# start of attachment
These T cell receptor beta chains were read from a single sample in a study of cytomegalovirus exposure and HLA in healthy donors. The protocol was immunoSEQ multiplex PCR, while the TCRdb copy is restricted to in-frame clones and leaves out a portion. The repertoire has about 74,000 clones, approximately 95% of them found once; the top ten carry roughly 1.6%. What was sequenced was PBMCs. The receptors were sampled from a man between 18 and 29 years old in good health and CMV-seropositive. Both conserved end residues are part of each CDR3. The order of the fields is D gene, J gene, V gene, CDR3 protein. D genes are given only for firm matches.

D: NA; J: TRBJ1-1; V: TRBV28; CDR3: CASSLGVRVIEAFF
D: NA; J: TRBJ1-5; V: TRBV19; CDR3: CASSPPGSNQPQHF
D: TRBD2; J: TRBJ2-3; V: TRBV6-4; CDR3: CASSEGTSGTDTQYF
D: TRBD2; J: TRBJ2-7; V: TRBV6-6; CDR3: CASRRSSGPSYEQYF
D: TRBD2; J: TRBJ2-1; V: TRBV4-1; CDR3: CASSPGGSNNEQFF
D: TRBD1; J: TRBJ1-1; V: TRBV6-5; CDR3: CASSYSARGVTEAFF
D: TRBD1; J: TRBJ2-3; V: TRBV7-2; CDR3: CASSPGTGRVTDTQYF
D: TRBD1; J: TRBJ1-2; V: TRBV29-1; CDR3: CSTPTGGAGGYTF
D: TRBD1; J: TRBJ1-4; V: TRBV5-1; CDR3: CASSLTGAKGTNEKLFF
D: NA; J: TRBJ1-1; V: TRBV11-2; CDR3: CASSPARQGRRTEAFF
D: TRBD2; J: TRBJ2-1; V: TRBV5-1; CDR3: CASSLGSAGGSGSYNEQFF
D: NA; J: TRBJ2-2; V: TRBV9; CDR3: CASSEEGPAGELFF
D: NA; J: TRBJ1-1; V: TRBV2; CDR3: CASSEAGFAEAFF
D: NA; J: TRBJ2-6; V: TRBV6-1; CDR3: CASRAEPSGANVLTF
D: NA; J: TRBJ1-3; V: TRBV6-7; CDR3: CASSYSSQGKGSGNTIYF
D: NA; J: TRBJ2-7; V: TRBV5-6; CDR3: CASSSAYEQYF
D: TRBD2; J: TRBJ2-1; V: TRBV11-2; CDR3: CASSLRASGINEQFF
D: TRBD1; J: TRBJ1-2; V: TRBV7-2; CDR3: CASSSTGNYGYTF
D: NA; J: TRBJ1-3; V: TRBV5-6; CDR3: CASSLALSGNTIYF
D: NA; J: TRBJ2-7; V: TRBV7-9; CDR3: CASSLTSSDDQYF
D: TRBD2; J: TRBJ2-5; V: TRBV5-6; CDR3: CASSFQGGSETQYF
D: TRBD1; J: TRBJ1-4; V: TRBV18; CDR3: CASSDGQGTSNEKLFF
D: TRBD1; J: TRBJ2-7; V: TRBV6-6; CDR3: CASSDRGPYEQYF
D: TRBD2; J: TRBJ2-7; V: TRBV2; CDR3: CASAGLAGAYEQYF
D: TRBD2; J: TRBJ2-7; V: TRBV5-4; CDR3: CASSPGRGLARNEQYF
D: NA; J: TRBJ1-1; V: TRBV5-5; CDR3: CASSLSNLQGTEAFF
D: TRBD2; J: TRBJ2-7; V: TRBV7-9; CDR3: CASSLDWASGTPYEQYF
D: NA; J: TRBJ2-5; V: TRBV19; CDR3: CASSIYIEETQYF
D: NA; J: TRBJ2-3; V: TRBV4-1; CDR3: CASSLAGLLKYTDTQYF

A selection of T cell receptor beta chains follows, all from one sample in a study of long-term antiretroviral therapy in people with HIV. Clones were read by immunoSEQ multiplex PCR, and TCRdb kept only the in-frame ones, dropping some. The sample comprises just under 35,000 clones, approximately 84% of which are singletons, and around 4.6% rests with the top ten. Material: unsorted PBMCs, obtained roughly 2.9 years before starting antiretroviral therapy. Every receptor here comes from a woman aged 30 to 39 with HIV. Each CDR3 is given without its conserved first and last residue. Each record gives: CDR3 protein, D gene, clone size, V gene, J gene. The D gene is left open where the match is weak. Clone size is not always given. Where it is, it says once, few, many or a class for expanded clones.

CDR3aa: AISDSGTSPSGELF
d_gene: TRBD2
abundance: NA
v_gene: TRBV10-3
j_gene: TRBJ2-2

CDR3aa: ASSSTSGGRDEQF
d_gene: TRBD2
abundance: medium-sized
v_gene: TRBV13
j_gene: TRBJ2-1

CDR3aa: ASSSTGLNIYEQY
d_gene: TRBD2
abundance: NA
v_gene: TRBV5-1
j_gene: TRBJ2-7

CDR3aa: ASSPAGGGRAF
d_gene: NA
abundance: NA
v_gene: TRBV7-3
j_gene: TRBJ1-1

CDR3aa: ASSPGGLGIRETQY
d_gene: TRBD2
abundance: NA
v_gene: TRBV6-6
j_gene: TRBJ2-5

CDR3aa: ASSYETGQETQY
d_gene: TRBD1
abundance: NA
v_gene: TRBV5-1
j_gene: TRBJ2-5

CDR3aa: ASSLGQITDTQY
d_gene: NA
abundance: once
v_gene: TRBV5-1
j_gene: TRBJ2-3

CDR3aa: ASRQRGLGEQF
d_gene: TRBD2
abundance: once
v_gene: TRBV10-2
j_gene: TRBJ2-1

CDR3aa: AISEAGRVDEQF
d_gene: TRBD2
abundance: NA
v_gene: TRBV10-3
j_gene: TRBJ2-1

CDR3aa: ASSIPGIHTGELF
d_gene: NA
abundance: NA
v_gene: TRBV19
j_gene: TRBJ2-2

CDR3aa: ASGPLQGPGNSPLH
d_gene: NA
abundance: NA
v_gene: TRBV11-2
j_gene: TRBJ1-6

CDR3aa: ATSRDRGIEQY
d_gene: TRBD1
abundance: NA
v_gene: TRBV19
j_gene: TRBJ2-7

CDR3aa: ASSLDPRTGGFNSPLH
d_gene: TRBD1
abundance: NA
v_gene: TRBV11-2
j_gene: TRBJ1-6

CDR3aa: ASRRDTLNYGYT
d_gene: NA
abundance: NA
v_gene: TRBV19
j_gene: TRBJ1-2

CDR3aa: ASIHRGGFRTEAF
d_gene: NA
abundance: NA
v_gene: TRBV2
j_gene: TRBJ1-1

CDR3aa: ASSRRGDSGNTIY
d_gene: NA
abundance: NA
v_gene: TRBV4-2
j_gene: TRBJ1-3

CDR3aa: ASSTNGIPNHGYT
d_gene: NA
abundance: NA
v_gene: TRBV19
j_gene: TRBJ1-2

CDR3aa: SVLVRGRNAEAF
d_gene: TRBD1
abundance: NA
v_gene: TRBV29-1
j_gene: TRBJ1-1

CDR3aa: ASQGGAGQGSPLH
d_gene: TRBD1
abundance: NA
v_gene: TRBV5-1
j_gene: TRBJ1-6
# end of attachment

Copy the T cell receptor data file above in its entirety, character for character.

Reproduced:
These T cell receptor beta chains were read from a single sample in a study of cytomegalovirus exposure and HLA in healthy donors. The protocol was immunoSEQ multiplex PCR, while the TCRdb copy is restricted to in-frame clones and leaves out a portion. The repertoire has about 74,000 clones, approximately 95% of them found once; the top ten carry roughly 1.6%. What was sequenced was PBMCs. The receptors were sampled from a man between 18 and 29 years old in good health and CMV-seropositive. Both conserved end residues are part of each CDR3. The order of the fields is D gene, J gene, V gene, CDR3 protein. D genes are given only for firm matches.

D: NA; J: TRBJ1-1; V: TRBV28; CDR3: CASSLGVRVIEAFF
D: NA; J: TRBJ1-5; V: TRBV19; CDR3: CASSPPGSNQPQHF
D: TRBD2; J: TRBJ2-3; V: TRBV6-4; CDR3: CASSEGTSGTDTQYF
D: TRBD2; J: TRBJ2-7; V: TRBV6-6; CDR3: CASRRSSGPSYEQYF
D: TRBD2; J: TRBJ2-1; V: TRBV4-1; CDR3: CASSPGGSNNEQFF
D: TRBD1; J: TRBJ1-1; V: TRBV6-5; CDR3: CASSYSARGVTEAFF
D: TRBD1; J: TRBJ2-3; V: TRBV7-2; CDR3: CASSPGTGRVTDTQYF
D: TRBD1; J: TRBJ1-2; V: TRBV29-1; CDR3: CSTPTGGAGGYTF
D: TRBD1; J: TRBJ1-4; V: TRBV5-1; CDR3: CASSLTGAKGTNEKLFF
D: NA; J: TRBJ1-1; V: TRBV11-2; CDR3: CASSPARQGRRTEAFF
D: TRBD2; J: TRBJ2-1; V: TRBV5-1; CDR3: CASSLGSAGGSGSYNEQFF
D: NA; J: TRBJ2-2; V: TRBV9; CDR3: CASSEEGPAGELFF
D: NA; J: TRBJ1-1; V: TRBV2; CDR3: CASSEAGFAEAFF
D: NA; J: TRBJ2-6; V: TRBV6-1; CDR3: CASRAEPSGANVLTF
D: NA; J: TRBJ1-3; V: TRBV6-7; CDR3: CASSYSSQGKGSGNTIYF
D: NA; J: TRBJ2-7; V: TRBV5-6; CDR3: CASSSAYEQYF
D: TRBD2; J: TRBJ2-1; V: TRBV11-2; CDR3: CASSLRASGINEQFF
D: TRBD1; J: TRBJ1-2; V: TRBV7-2; CDR3: CASSSTGNYGYTF
D: NA; J: TRBJ1-3; V: TRBV5-6; CDR3: CASSLALSGNTIYF
D: NA; J: TRBJ2-7; V: TRBV7-9; CDR3: CASSLTSSDDQYF
D: TRBD2; J: TRBJ2-5; V: TRBV5-6; CDR3: CASSFQGGSETQYF
D: TRBD1; J: TRBJ1-4; V: TRBV18; CDR3: CASSDGQGTSNEKLFF
D: TRBD1; J: TRBJ2-7; V: TRBV6-6; CDR3: CASSDRGPYEQYF
D: TRBD2; J: TRBJ2-7; V: TRBV2; CDR3: CASAGLAGAYEQYF
D: TRBD2; J: TRBJ2-7; V: TRBV5-4; CDR3: CASSPGRGLARNEQYF
D: NA; J: TRBJ1-1; V: TRBV5-5; CDR3: CASSLSNLQGTEAFF
D: TRBD2; J: TRBJ2-7; V: TRBV7-9; CDR3: CASSLDWASGTPYEQYF
D: NA; J: TRBJ2-5; V: TRBV19; CDR3: CASSIYIEETQYF
D: NA; J: TRBJ2-3; V: TRBV4-1; CDR3: CASSLAGLLKYTDTQYF

A selection of T cell receptor beta chains follows, all from one sample in a study of long-term antiretroviral therapy in people with HIV. Clones were read by immunoSEQ multiplex PCR, and TCRdb kept only the in-frame ones, dropping some. The sample comprises just under 35,000 clones, approximately 84% of which are singletons, and around 4.6% rests with the top ten. Material: unsorted PBMCs, obtained roughly 2.9 years before starting antiretroviral therapy. Every receptor here comes from a woman aged 30 to 39 with HIV. Each CDR3 is given without its conserved first and last residue. Each record gives: CDR3 protein, D gene, clone size, V gene, J gene. The D gene is left open where the match is weak. Clone size is not always given. Where it is, it says once, few, many or a class for expanded clones.

CDR3aa: AISDSGTSPSGELF
d_gene: TRBD2
abundance: NA
v_gene: TRBV10-3
j_gene: TRBJ2-2

CDR3aa: ASSSTSGGRDEQF
d_gene: TRBD2
abundance: medium-sized
v_gene: TRBV13
j_gene: TRBJ2-1

CDR3aa: ASSSTGLNIYEQY
d_gene: TRBD2
abundance: NA
v_gene: TRBV5-1
j_gene: TRBJ2-7

CDR3aa: ASSPAGGGRAF
d_gene: NA
abundance: NA
v_gene: TRBV7-3
j_gene: TRBJ1-1

CDR3aa: ASSPGGLGIRETQY
d_gene: TRBD2
abundance: NA
v_gene: TRBV6-6
j_gene: TRBJ2-5

CDR3aa: ASSYETGQETQY
d_gene: TRBD1
abundance: NA
v_gene: TRBV5-1
j_gene: TRBJ2-5

CDR3aa: ASSLGQITDTQY
d_gene: NA
abundance: once
v_gene: TRBV5-1
j_gene: TRBJ2-3

CDR3aa: ASRQRGLGEQF
d_gene: TRBD2
abundance: once
v_gene: TRBV10-2
j_gene: TRBJ2-1

CDR3aa: AISEAGRVDEQF
d_gene: TRBD2
abundance: NA
v_gene: TRBV10-3
j_gene: TRBJ2-1

CDR3aa: ASSIPGIHTGELF
d_gene: NA
abundance: NA
v_gene: TRBV19
j_gene: TRBJ2-2

CDR3aa: ASGPLQGPGNSPLH
d_gene: NA
abundance: NA
v_gene: TRBV11-2
j_gene: TRBJ1-6

CDR3aa: ATSRDRGIEQY
d_gene: TRBD1
abundance: NA
v_gene: TRBV19
j_gene: TRBJ2-7

CDR3aa: ASSLDPRTGGFNSPLH
d_gene: TRBD1
abundance: NA
v_gene: TRBV11-2
j_gene: TRBJ1-6

CDR3aa: ASRRDTLNYGYT
d_gene: NA
abundance: NA
v_gene: TRBV19
j_gene: TRBJ1-2

CDR3aa: ASIHRGGFRTEAF
d_gene: NA
abundance: NA
v_gene: TRBV2
j_gene: TRBJ1-1

CDR3aa: ASSRRGDSGNTIY
d_gene: NA
abundance: NA
v_gene: TRBV4-2
j_gene: TRBJ1-3

CDR3aa: ASSTNGIPNHGYT
d_gene: NA
abundance: NA
v_gene: TRBV19
j_gene: TRBJ1-2

CDR3aa: SVLVRGRNAEAF
d_gene: TRBD1
abundance: NA
v_gene: TRBV29-1
j_gene: TRBJ1-1

CDR3aa: ASQGGAGQGSPLH
d_gene: TRBD1
abundance: NA
v_gene: TRBV5-1
j_gene: TRBJ1-6